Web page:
Oscar Actors: Hackman, Gene

Born January 30, 1931, in San Bernardino, California

The son of a journeyman pressman, Hackman was raised in Danville, Illinois. At 16, he dropped out of school to join the Marines. Discharged after three years of service, he moved to New York City and for two years drifted from job to job.

Hackman later used the G.I. Bill to study commercial drawing, then journalism and TV production. For several years, he moved across the country from one small town to another. Finally, in his early 30s, Hackman attended the Pasadena Playhouse School in California. After returning to New York, he began getting small roles in summer stock, off Broadway, and TV.

Hackman's big break came in 1964, when he landed the lead part opposite Sandy Dennis in the Broadway comedy “Any Wednesday.” This led to a brief but memorable scene in the film “Lilith” (1964), which starred Warren Beatty. Beatty remembered Hackman when he was casting “Bonnie and Clyde,” three years later, and hired him to portray Clyde's brother Buck. Hackman's performance brought him his first Academy Award nomination in the supporting league.

He received another Oscar nomination for “I Never Sang for My Father” (1970), and a year later, won the coveted Oscar for his performance in the role with which he has remained most closely identified, Popeye Doyle in “The French Connection”(1971).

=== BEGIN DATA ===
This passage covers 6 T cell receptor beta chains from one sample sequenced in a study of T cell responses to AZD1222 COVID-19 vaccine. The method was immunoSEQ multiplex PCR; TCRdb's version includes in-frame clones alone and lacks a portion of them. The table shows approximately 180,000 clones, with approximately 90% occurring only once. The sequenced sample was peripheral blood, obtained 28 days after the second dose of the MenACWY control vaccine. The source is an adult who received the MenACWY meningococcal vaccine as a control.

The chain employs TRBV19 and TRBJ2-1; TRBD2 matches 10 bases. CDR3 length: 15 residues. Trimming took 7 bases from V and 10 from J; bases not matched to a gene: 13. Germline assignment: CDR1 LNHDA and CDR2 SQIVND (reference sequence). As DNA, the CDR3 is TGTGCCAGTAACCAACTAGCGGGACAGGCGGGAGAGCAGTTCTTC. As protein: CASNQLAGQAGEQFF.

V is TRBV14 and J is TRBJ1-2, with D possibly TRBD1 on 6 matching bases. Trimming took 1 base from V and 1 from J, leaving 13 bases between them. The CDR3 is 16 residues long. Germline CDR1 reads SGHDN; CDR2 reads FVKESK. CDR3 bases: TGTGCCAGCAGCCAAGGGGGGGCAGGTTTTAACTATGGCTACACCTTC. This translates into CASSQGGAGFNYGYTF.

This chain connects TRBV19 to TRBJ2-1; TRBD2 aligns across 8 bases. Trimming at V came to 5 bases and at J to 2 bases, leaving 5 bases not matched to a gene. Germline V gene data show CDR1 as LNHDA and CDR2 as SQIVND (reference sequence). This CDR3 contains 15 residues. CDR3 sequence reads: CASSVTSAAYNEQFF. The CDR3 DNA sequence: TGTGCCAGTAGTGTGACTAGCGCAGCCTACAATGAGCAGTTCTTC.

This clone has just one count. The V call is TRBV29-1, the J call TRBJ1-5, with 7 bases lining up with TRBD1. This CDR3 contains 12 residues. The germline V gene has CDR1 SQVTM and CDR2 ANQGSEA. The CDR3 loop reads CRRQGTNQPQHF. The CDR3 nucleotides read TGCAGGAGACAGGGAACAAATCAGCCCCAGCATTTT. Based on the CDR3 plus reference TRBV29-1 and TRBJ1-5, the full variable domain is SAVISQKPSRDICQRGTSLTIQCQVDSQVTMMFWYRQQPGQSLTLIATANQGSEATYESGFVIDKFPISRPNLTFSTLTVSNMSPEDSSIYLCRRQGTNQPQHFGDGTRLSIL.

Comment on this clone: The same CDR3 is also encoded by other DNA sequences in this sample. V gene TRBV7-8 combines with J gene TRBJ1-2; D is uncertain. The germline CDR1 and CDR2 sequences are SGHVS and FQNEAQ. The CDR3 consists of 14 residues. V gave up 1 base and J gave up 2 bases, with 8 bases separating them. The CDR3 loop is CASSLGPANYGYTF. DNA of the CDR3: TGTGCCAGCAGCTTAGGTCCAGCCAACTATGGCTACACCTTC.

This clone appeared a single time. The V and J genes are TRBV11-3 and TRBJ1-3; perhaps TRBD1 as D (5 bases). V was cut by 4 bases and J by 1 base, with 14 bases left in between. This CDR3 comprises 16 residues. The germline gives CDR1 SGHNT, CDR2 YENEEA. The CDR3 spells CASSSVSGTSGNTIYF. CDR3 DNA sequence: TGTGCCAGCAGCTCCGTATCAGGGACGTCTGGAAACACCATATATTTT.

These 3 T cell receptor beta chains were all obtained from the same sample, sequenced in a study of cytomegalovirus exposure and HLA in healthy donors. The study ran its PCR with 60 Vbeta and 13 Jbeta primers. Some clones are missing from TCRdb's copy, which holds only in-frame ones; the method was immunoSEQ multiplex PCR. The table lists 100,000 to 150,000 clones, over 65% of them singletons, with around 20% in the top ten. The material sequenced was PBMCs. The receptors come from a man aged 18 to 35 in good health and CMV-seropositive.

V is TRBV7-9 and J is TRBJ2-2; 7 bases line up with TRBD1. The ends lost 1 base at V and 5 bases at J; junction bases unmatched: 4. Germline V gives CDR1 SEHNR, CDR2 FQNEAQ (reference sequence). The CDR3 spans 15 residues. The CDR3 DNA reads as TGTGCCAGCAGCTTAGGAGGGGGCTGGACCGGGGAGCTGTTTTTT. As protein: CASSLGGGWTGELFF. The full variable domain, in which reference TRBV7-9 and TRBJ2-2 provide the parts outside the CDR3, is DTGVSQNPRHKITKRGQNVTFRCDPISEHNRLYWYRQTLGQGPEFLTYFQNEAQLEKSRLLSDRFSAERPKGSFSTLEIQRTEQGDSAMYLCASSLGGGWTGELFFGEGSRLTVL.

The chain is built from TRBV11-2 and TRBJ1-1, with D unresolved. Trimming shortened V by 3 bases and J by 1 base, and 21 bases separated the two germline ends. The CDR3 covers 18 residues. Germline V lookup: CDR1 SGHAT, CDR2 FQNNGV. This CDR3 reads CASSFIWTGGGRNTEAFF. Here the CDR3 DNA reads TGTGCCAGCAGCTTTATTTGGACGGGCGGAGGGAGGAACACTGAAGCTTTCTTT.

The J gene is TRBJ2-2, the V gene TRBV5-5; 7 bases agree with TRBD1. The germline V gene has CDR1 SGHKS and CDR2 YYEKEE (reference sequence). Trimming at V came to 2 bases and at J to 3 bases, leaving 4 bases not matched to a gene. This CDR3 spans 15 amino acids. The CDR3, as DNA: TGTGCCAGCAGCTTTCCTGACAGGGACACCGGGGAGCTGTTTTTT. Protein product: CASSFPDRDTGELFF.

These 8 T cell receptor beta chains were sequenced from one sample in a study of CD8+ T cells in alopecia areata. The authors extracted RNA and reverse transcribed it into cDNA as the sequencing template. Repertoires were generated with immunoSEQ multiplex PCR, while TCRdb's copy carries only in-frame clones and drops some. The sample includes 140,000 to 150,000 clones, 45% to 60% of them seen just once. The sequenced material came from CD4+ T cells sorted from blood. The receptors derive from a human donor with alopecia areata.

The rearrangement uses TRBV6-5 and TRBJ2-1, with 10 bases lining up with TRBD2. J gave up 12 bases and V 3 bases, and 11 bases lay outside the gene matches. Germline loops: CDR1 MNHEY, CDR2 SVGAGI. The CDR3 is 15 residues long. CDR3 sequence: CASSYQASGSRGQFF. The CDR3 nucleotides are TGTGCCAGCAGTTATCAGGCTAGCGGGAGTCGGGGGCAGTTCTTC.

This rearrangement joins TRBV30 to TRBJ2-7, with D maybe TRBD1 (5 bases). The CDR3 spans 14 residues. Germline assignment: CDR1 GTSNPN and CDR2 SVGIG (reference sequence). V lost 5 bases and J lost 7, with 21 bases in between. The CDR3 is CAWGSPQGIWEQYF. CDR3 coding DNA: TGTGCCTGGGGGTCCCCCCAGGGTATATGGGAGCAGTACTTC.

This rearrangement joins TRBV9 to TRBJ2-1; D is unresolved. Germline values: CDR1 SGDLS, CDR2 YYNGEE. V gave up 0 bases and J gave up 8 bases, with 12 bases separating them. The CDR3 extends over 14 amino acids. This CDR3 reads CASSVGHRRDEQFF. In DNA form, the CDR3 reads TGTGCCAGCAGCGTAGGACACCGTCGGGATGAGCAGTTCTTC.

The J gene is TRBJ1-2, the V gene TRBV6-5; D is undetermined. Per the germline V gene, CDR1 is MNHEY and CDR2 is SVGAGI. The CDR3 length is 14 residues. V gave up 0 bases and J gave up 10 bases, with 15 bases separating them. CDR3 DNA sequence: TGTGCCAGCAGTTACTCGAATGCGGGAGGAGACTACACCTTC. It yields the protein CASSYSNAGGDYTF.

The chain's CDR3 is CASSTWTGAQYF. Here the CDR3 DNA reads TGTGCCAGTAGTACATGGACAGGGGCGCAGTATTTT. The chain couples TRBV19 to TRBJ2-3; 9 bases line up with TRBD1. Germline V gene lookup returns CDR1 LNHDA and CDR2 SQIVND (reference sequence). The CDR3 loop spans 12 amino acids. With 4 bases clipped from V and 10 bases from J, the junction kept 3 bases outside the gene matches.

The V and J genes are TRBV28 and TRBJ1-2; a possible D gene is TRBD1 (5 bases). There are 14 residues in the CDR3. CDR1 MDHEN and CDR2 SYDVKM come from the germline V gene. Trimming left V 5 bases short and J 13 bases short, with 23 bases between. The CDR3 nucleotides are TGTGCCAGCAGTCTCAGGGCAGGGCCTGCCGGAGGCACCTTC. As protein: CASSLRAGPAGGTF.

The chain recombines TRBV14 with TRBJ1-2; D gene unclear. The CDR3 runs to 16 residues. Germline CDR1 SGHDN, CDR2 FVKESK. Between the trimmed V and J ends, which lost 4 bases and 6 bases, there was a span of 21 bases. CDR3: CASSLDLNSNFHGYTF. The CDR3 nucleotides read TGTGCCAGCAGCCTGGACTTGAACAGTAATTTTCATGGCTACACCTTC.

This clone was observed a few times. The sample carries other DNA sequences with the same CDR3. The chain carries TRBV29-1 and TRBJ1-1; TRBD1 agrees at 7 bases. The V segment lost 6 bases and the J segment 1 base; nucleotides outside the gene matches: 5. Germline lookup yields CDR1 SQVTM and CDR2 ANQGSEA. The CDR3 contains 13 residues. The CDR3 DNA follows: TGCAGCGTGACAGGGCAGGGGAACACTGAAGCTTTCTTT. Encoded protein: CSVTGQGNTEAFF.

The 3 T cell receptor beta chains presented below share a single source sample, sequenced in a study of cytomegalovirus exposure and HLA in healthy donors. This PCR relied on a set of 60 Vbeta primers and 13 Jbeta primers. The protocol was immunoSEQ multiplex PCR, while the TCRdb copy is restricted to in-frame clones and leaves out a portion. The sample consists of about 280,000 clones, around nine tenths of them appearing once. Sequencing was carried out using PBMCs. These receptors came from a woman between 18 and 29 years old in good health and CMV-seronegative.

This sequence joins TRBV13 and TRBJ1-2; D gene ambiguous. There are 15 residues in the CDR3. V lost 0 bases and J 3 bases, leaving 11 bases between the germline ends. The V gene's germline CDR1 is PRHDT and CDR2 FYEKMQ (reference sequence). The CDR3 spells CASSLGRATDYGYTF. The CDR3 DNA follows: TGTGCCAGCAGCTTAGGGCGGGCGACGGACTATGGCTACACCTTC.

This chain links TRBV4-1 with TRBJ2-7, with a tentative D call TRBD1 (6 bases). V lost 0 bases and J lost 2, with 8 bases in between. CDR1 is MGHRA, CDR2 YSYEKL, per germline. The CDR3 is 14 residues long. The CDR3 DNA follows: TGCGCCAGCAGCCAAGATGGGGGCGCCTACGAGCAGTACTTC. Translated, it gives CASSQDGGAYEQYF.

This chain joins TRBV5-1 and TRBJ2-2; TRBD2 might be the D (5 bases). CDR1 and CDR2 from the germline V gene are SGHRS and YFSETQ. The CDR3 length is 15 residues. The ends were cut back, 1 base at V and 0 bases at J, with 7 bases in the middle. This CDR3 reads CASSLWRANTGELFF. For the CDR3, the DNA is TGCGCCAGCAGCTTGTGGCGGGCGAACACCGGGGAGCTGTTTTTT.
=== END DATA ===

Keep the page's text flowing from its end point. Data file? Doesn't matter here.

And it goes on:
A superb, intuitive actor with an uncanny capacity to capture average characters down to their most minute emotional detail, Hackman followed this triumph with several other superlative realistic performances, most memorably in Francis Ford Coppola's “The Conversation (1974).

In the next decade, Hackman demonstrated remarkable versatility, flaunting unexpected comic skills in “Superman” (1978) and its sequels. But his mainstay remained drama. He won the best actor prize at the Berlin Film Festival and a fourth Oscar nomination for “Mississippi Burning” (1988).

In 1992, Hackman received a second Oscar for his best supporting actor performance in “Unforgiven,” as the ruthless sheriff in Clint Eastwood's Oscar-winning “Western.” By consistently evoking varieties of everyman in his roles, he is one of the busiest, most soughtafter screen actors in Hollywood.

Oscar Nominations and Awards:

5 Nominations: 2 Best Actor, 3 Supporting
2 Oscars: 1 Best Actor, 1 Supporting Actor

1967: Supporting Actor, Bonnie and Clyde
1970: Supporting Actor, I Never Sang for My father
1971: Best Actor, The French Connection
1988: Best Actor, Mississippi Burning
1992: Supporting Actor, Unforgiven